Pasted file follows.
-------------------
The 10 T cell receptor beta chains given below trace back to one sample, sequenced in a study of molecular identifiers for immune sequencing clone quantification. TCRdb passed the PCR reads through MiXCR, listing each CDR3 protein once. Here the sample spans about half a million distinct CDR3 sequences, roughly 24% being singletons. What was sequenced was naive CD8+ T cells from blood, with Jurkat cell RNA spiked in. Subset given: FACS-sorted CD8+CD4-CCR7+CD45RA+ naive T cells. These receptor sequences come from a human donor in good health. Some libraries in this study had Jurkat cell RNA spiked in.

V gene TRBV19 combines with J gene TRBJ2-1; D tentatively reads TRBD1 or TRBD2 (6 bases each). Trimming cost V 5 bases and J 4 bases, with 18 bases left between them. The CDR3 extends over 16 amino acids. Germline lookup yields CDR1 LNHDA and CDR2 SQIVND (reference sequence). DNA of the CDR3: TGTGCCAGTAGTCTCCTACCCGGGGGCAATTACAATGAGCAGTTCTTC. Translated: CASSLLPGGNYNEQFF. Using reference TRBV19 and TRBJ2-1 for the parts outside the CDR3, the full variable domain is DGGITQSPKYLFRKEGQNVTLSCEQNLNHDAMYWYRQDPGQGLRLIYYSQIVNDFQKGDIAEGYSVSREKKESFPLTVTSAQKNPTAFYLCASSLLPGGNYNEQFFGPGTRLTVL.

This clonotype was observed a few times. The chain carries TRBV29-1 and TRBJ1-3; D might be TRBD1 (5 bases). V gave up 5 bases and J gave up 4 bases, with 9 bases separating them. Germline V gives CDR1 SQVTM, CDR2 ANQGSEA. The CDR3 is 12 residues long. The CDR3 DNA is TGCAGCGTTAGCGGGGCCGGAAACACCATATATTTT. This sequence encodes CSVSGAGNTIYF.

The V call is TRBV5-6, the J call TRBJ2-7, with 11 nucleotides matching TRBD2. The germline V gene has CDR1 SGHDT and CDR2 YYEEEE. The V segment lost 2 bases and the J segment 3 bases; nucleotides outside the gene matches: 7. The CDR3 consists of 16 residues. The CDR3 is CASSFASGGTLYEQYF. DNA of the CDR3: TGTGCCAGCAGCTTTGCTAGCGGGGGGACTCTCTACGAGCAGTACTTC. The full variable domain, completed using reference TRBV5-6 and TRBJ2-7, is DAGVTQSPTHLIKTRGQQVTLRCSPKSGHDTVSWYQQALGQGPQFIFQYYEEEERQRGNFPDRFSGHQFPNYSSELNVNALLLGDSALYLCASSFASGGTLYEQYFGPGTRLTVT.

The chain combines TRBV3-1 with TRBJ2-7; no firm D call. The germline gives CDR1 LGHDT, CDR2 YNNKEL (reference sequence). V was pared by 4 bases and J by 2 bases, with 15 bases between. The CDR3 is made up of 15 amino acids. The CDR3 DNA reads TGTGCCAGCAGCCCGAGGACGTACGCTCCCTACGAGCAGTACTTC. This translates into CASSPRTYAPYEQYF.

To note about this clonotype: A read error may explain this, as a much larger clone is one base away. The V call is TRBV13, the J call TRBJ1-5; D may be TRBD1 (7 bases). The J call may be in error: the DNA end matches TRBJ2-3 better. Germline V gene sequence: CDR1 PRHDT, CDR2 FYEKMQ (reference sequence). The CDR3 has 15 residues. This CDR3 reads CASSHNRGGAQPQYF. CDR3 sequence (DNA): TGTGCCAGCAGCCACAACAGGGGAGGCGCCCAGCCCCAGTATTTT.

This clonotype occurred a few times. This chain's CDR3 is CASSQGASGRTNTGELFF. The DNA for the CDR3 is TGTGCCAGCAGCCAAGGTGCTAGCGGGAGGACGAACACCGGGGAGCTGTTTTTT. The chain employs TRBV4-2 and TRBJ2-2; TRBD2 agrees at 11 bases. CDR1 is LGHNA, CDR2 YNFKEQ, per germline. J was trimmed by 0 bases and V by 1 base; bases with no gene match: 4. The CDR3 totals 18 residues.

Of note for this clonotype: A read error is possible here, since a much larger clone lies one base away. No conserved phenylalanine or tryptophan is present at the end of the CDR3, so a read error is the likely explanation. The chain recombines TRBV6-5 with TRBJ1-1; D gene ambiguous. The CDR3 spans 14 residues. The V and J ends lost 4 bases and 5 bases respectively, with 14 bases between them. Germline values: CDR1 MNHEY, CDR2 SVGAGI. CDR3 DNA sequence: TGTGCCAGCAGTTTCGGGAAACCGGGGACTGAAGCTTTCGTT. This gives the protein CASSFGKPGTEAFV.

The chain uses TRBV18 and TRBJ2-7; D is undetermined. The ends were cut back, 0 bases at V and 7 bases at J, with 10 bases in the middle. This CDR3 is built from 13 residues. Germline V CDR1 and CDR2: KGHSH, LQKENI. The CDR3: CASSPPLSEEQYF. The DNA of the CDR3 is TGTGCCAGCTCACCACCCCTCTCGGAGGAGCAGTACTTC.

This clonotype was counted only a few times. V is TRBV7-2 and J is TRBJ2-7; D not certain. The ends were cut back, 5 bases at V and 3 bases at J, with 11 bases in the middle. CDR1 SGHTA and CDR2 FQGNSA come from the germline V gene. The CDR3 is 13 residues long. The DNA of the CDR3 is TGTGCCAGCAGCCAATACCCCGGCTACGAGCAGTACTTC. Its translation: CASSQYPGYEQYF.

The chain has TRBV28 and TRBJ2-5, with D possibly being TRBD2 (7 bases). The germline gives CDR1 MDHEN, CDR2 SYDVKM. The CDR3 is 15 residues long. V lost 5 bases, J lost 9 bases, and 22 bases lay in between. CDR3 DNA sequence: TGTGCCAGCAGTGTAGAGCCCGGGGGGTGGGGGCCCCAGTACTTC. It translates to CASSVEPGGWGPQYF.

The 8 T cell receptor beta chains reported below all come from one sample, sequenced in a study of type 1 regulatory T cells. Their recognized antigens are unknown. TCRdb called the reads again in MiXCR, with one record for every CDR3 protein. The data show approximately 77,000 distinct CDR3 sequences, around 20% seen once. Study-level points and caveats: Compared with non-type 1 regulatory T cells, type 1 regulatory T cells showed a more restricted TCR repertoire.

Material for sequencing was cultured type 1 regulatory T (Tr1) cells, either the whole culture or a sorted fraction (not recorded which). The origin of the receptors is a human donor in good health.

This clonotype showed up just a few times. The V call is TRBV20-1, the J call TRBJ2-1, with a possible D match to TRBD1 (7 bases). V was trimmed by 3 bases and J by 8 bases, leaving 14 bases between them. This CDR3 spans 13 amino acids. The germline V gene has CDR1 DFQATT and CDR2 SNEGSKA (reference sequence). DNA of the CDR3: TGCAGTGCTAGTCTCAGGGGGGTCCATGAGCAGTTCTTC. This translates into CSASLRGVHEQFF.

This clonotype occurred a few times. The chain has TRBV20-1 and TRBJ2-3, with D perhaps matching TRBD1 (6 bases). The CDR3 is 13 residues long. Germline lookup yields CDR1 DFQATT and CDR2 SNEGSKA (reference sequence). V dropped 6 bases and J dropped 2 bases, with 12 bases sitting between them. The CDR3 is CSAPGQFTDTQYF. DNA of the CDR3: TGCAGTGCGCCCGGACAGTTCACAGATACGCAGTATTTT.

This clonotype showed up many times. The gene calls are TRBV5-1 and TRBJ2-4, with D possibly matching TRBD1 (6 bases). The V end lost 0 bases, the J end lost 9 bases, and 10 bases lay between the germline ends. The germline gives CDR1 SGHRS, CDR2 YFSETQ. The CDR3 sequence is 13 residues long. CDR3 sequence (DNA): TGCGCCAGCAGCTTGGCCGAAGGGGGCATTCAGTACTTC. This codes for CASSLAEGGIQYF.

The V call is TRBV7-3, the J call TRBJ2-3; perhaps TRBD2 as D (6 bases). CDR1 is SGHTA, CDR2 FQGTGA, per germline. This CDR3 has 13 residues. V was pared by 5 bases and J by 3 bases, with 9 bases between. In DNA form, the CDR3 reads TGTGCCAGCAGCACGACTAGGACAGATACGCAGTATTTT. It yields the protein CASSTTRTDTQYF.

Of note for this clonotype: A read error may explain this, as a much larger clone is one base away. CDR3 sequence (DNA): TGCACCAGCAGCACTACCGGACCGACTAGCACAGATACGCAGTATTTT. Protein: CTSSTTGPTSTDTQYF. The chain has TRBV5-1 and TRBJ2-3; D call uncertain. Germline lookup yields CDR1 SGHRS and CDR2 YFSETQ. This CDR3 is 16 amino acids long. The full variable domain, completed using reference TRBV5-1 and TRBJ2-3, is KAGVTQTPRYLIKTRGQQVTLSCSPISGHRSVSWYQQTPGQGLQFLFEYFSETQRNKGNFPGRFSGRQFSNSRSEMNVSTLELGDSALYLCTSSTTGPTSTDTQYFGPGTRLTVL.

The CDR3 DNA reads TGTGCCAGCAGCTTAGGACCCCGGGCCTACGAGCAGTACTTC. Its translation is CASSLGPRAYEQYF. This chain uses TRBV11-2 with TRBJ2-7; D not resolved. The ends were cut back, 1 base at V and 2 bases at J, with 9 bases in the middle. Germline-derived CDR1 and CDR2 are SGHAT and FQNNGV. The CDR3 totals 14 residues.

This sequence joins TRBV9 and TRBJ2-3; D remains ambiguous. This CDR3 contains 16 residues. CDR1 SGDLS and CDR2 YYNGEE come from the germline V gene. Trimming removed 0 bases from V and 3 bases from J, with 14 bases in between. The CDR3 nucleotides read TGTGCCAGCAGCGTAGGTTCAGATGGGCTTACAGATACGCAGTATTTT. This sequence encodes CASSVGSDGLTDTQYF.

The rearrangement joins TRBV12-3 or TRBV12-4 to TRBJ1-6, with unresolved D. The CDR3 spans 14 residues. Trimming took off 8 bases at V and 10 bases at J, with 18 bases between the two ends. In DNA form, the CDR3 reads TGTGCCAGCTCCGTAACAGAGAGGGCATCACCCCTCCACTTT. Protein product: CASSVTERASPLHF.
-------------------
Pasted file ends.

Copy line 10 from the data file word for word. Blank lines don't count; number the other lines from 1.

This clonotype was counted only a few times. V is TRBV7-2 and J is TRBJ2-7; D not certain. The ends were cut back, 5 bases at V and 3 bases at J, with 11 bases in the middle. CDR1 SGHTA and CDR2 FQGNSA come from the germline V gene. The CDR3 is 13 residues long. The DNA of the CDR3 is TGTGCCAGCAGCCAATACCCCGGCTACGAGCAGTACTTC. Its translation: CASSQYPGYEQYF.